2 minutes with... MICK DUXBURY

PUBLISHED : Sunday, 18 September, 2005, 12:00am
UPDATED : Sunday, 18 September, 2005, 12:00am

Former Manchester United and England player Mick Duxbury is the director of coaching at the Manchester United Soccer School in Hong Kong, which begins its second season on October 3. Mick, who has played fullback, sweeper and midfield, played 376 times for Manchester United and won 10 caps for England.

What do you teach the kids besides soccer? What is the first thing you want them to learn?

The first thing I teach them is for them to enjoy themselves. It is not just football lessons that we are teaching them, but also lessons in life. We hope they will make new friends, gain confidence and self esteem.

How long have you been coaching and what have you learned as a coach that you never did as a player?

I've been coaching since 1996 and I've learned so much that I never did as a player. I'm still learning.

What are the differences in Manchester United and in football in general now compared to when you played?

Well, Manchester United now have a lot more trophies. There really aren't that many differences because basically footballers are footballers. There have been many changes in the turf, in the technology of the sport since I played, all for the better.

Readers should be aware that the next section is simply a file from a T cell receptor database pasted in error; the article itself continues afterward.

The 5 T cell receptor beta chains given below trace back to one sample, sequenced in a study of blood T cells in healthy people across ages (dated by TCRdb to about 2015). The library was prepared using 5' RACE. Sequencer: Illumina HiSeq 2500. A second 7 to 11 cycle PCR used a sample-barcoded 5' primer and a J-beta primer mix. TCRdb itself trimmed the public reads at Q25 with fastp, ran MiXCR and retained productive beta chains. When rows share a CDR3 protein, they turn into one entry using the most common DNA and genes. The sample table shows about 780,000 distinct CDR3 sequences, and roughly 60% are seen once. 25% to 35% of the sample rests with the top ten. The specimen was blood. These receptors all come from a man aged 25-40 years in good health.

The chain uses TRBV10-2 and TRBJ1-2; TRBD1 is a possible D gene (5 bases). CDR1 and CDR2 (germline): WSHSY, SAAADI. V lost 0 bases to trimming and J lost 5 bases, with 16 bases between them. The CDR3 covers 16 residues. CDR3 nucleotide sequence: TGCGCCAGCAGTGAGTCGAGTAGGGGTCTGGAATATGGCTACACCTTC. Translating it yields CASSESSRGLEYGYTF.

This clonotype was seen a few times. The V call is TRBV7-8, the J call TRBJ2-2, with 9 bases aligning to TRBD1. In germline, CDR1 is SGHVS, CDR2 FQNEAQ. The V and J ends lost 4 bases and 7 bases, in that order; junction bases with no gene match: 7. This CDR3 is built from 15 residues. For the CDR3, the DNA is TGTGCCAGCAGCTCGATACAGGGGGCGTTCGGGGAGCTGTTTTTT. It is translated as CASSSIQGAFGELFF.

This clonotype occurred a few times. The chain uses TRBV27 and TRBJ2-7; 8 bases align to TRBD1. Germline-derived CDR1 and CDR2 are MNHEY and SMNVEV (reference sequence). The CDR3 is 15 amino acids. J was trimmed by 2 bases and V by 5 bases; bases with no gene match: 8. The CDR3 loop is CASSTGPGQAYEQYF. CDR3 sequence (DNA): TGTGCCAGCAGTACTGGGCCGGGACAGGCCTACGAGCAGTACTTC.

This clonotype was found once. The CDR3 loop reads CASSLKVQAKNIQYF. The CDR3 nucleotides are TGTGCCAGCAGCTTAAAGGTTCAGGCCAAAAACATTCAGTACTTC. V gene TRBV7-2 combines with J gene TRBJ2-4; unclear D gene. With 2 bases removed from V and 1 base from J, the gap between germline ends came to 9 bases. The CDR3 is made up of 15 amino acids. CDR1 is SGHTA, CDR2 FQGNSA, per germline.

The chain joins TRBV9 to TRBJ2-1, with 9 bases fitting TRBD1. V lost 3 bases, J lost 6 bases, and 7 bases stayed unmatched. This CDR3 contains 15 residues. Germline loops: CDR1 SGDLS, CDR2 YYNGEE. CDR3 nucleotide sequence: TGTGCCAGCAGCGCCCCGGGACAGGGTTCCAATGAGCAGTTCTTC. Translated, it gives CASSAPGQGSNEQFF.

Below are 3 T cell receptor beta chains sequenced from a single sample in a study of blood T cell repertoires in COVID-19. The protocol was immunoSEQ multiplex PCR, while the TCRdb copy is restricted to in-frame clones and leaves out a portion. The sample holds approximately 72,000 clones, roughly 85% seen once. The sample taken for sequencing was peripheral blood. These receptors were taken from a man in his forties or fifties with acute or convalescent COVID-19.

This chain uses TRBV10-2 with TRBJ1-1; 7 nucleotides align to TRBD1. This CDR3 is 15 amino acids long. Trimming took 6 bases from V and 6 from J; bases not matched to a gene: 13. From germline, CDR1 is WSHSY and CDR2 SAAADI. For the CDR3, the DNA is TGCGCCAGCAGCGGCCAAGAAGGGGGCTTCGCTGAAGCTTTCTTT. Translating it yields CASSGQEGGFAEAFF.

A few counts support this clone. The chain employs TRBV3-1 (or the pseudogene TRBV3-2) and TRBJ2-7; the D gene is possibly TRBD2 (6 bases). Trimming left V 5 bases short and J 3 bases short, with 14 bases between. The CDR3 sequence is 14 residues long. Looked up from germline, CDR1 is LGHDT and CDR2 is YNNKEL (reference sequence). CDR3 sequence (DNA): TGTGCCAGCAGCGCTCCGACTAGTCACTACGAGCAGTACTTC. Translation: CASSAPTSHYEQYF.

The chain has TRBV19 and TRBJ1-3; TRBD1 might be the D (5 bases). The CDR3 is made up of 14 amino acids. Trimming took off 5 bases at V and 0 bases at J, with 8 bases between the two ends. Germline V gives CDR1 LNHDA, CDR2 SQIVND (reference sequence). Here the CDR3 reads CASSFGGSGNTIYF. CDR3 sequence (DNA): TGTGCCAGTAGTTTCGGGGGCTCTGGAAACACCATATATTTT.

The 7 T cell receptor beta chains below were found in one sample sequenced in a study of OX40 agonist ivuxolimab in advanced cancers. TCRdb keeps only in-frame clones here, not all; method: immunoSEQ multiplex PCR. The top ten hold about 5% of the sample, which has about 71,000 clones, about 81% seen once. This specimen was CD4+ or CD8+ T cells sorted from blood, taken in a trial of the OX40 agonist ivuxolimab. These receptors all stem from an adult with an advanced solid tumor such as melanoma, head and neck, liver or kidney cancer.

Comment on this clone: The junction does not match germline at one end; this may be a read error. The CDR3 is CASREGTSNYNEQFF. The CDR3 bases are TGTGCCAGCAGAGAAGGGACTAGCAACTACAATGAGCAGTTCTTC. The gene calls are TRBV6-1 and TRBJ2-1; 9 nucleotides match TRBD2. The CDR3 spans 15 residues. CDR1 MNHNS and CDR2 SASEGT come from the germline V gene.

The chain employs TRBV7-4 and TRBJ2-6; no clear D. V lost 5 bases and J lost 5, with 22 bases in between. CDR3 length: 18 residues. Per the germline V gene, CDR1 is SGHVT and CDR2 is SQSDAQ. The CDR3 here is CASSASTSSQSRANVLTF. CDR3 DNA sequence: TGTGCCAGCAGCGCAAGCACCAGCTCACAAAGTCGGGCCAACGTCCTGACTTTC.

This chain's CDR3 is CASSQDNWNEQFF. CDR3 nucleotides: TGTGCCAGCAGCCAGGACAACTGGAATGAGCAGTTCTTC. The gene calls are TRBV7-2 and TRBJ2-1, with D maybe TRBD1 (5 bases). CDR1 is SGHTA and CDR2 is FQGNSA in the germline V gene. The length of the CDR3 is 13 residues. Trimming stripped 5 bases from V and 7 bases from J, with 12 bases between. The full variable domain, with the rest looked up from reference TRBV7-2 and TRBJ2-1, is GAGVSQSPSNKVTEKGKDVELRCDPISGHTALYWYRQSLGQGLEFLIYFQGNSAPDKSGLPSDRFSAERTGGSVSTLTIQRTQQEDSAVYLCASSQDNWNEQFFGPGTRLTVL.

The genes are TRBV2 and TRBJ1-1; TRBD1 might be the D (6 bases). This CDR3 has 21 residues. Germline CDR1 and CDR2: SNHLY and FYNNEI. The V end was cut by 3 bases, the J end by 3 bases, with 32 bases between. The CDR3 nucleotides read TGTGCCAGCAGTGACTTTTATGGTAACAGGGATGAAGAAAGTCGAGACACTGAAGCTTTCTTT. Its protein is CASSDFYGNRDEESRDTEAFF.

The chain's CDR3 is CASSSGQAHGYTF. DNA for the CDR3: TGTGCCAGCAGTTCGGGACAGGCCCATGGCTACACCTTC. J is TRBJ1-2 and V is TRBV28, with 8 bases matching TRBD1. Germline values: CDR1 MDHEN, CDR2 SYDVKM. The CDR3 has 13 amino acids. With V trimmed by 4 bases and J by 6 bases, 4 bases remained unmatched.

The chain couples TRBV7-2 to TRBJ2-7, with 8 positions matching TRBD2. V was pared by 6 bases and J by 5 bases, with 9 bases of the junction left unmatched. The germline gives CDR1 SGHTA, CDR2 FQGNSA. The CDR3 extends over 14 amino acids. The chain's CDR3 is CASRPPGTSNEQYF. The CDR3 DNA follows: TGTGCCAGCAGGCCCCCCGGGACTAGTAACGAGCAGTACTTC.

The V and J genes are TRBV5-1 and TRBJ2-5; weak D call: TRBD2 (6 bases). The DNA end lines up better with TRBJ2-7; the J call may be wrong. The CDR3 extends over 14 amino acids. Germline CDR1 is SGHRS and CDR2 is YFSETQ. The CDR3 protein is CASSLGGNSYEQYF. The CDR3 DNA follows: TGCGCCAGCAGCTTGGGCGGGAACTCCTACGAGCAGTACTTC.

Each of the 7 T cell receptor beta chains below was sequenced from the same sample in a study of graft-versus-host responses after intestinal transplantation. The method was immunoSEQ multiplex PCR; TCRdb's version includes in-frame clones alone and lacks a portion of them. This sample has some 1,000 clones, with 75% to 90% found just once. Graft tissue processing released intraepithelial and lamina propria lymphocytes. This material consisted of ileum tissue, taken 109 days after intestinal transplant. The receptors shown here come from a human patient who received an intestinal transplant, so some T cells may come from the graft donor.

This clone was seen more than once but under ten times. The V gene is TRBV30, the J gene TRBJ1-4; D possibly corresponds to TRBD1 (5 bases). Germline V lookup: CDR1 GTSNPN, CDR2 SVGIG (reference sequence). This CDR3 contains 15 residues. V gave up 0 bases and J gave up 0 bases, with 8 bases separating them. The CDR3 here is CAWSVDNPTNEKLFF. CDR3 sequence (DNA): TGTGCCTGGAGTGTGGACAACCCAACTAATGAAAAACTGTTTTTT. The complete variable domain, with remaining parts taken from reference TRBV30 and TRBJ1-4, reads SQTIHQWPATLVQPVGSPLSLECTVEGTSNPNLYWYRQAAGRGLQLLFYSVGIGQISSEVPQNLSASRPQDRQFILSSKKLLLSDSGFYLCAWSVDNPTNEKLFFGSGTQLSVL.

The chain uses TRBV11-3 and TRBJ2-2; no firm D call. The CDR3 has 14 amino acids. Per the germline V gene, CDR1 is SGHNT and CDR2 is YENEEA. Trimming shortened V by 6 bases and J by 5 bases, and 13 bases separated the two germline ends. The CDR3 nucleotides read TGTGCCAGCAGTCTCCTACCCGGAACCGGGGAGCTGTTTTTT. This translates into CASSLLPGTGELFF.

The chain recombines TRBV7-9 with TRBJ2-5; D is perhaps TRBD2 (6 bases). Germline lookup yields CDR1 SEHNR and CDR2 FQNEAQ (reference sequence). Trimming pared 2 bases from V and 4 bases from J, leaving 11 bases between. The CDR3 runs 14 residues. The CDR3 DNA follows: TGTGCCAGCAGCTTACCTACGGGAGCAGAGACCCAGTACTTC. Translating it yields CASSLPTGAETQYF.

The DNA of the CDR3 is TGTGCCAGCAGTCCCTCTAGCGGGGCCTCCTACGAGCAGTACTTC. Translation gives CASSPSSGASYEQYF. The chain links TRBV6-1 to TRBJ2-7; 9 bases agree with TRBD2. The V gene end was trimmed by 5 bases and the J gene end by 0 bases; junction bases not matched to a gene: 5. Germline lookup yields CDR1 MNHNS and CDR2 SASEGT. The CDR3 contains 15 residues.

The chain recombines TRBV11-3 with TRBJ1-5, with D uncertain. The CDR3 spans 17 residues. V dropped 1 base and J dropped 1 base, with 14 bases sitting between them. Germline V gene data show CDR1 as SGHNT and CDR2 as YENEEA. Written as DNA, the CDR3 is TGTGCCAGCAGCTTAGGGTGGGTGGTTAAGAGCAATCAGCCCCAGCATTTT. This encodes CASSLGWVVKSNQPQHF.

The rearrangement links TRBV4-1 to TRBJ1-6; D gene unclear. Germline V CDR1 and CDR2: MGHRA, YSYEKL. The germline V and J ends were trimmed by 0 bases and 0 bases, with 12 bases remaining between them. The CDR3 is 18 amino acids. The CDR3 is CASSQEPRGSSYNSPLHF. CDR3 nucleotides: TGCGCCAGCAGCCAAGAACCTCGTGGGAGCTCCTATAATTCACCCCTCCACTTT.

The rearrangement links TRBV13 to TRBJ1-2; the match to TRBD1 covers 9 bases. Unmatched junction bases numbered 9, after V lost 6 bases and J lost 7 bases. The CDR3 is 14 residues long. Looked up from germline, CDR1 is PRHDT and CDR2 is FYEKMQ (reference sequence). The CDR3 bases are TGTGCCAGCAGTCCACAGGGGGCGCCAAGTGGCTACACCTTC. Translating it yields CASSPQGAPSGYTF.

What was your most memorable moment as a player?

The debut I made against Manchester City. It was a long time ago but I remember it was at Old Trafford.

How about as a coach?

There are so many memorable moments; the high fives we do at the end of each session, for example. I get very emotional after spending 20 weeks with the kids, because we don't know if they'll come back next year or if we'll see them again.

What do you miss from your playing days?

Nothing. Life goes on, after all, and I always try to look forward.

Are there differences in coaching in different places? For example coaching kids from Hong Kong compared to those from England?

There are some cultural differences but they're not really that big. Children are children regardless of where they are from.